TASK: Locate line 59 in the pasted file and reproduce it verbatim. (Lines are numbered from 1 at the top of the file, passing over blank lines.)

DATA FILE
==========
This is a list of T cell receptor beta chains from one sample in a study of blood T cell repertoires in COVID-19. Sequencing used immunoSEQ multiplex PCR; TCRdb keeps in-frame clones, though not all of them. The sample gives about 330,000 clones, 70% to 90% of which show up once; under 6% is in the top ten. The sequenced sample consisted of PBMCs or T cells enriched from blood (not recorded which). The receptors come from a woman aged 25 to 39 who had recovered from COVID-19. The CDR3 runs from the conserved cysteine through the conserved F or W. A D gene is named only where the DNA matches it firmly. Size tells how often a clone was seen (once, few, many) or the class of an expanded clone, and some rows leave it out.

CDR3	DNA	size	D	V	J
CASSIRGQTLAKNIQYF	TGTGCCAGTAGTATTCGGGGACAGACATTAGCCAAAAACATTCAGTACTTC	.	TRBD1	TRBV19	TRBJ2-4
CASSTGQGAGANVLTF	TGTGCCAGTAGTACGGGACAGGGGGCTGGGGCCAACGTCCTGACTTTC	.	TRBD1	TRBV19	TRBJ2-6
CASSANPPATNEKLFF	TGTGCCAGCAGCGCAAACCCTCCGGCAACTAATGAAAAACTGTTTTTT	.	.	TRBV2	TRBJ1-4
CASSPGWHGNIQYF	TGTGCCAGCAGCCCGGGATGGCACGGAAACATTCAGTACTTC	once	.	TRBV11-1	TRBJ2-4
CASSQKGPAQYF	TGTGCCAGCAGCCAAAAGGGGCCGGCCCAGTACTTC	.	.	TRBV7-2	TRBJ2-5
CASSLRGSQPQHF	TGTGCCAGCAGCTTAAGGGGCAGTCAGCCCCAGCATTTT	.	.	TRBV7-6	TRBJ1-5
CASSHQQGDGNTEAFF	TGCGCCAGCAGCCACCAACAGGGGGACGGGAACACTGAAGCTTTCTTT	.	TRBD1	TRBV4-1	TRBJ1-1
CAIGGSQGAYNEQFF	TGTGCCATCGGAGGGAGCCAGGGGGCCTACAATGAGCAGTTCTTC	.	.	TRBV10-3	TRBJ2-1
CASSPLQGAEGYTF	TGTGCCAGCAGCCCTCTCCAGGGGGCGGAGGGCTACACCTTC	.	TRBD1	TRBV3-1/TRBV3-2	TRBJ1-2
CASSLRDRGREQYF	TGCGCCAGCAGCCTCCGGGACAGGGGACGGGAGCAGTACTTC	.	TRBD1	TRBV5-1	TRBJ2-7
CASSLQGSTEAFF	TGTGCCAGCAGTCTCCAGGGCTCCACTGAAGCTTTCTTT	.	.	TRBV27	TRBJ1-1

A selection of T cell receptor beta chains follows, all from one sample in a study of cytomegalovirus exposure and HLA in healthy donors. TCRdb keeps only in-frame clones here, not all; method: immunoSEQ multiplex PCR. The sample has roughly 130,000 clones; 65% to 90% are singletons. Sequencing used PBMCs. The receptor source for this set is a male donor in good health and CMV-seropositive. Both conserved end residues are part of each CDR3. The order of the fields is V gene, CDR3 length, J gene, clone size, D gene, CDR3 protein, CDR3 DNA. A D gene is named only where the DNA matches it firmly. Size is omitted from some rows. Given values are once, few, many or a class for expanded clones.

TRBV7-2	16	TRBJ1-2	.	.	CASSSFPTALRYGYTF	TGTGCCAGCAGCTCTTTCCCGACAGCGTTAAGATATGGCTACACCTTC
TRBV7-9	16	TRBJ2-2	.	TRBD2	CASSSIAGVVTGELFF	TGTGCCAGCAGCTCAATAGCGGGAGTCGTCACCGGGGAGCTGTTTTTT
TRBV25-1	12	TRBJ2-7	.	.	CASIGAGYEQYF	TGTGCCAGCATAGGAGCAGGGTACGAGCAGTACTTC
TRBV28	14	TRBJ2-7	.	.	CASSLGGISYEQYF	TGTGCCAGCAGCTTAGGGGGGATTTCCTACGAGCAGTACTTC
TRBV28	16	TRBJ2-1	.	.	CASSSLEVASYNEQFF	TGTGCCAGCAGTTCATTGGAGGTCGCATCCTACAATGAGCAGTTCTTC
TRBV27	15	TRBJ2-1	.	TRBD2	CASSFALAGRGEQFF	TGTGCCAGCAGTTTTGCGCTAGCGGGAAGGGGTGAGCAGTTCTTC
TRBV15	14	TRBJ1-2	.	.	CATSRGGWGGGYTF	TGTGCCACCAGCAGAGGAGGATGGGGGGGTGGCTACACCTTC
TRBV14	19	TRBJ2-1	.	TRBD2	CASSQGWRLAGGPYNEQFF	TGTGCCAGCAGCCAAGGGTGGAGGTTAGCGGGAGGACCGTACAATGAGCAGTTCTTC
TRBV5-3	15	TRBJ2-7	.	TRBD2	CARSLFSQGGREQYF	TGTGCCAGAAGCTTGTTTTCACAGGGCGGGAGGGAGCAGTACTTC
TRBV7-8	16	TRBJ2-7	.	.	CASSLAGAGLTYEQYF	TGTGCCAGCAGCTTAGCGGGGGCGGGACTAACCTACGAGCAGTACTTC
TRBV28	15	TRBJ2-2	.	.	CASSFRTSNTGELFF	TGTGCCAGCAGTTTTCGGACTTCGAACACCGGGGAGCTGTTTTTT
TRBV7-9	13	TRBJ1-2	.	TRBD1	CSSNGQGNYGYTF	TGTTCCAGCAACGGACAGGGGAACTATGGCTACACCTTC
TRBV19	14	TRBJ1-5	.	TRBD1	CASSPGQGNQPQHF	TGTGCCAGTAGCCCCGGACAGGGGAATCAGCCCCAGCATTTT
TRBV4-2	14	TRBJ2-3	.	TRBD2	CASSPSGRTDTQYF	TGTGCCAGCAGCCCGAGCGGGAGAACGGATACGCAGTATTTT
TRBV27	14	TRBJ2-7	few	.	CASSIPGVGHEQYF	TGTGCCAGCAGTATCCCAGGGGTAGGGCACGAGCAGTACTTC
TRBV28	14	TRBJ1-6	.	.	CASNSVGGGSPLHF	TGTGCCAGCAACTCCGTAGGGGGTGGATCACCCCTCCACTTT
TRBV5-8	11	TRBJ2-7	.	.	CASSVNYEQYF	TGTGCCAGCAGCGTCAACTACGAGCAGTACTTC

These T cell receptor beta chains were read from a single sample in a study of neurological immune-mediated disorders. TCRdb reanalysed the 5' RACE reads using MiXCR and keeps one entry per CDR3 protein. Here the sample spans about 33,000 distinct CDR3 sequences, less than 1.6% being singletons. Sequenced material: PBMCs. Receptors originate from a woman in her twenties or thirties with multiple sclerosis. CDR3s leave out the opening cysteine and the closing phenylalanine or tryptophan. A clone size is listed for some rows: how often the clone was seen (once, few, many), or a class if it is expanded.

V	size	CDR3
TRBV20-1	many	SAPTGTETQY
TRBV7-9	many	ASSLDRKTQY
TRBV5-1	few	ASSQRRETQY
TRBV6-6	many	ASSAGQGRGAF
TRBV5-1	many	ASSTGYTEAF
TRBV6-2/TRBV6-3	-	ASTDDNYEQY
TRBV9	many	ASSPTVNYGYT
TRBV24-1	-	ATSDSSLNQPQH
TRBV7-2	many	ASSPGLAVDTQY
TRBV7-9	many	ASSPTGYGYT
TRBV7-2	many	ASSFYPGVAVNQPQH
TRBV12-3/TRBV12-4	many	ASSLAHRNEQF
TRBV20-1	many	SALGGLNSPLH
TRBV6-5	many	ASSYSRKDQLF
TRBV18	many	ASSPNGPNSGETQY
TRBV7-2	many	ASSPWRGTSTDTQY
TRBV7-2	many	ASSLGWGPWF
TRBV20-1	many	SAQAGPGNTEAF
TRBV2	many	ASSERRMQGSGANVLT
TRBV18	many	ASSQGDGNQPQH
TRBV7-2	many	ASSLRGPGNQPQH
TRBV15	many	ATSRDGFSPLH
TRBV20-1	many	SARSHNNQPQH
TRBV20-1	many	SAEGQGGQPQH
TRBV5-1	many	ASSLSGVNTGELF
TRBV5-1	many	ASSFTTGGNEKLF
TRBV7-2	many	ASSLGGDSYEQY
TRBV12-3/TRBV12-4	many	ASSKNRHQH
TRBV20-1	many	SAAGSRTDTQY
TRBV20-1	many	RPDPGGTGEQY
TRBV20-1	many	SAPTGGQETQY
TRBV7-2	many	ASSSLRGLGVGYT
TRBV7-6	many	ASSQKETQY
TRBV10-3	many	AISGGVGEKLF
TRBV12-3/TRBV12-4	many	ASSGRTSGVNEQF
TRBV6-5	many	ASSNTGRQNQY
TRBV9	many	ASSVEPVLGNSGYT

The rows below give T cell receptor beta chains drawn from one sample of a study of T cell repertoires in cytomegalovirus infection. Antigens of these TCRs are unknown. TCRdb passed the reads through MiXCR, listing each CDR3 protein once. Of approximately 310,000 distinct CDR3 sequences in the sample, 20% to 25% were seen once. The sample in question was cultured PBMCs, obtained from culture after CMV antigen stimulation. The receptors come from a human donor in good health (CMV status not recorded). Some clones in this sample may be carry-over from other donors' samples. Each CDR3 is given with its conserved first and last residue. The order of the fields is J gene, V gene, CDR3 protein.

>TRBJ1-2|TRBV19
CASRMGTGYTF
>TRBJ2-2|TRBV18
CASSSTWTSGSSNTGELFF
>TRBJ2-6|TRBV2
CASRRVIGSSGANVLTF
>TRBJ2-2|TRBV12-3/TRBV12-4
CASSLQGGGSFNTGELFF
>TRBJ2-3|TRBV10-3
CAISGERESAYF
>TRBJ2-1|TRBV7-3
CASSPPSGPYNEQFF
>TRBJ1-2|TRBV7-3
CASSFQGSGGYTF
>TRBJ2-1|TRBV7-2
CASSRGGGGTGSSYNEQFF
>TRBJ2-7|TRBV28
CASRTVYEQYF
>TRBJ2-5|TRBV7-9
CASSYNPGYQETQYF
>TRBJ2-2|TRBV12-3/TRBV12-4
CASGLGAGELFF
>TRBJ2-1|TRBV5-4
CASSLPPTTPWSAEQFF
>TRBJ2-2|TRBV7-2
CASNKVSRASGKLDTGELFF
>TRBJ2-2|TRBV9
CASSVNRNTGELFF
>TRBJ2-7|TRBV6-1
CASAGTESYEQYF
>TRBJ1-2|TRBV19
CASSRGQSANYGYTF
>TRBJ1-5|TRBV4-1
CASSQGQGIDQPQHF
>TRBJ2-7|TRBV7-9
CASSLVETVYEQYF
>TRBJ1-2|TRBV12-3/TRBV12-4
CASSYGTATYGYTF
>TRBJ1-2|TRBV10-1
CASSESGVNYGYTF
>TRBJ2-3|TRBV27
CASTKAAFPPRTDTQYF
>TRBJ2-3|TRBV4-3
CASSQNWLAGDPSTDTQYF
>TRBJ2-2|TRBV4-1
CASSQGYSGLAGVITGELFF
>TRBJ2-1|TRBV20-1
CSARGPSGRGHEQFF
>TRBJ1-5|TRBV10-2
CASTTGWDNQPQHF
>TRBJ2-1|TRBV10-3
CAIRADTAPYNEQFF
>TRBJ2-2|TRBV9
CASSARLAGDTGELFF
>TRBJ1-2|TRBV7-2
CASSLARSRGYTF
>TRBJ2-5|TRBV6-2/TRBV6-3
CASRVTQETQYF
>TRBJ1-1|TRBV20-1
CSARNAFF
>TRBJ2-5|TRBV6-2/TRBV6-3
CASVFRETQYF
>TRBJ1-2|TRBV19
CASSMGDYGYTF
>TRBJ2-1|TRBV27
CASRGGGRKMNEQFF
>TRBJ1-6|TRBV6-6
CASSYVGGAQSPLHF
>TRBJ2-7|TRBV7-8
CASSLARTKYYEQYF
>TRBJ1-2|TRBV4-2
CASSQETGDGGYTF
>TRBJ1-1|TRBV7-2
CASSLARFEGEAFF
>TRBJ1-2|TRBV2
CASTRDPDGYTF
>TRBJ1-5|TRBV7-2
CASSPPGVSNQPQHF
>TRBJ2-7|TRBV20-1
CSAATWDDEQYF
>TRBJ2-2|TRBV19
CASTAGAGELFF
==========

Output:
TRBV5-1	many	ASSFTTGGNEKLF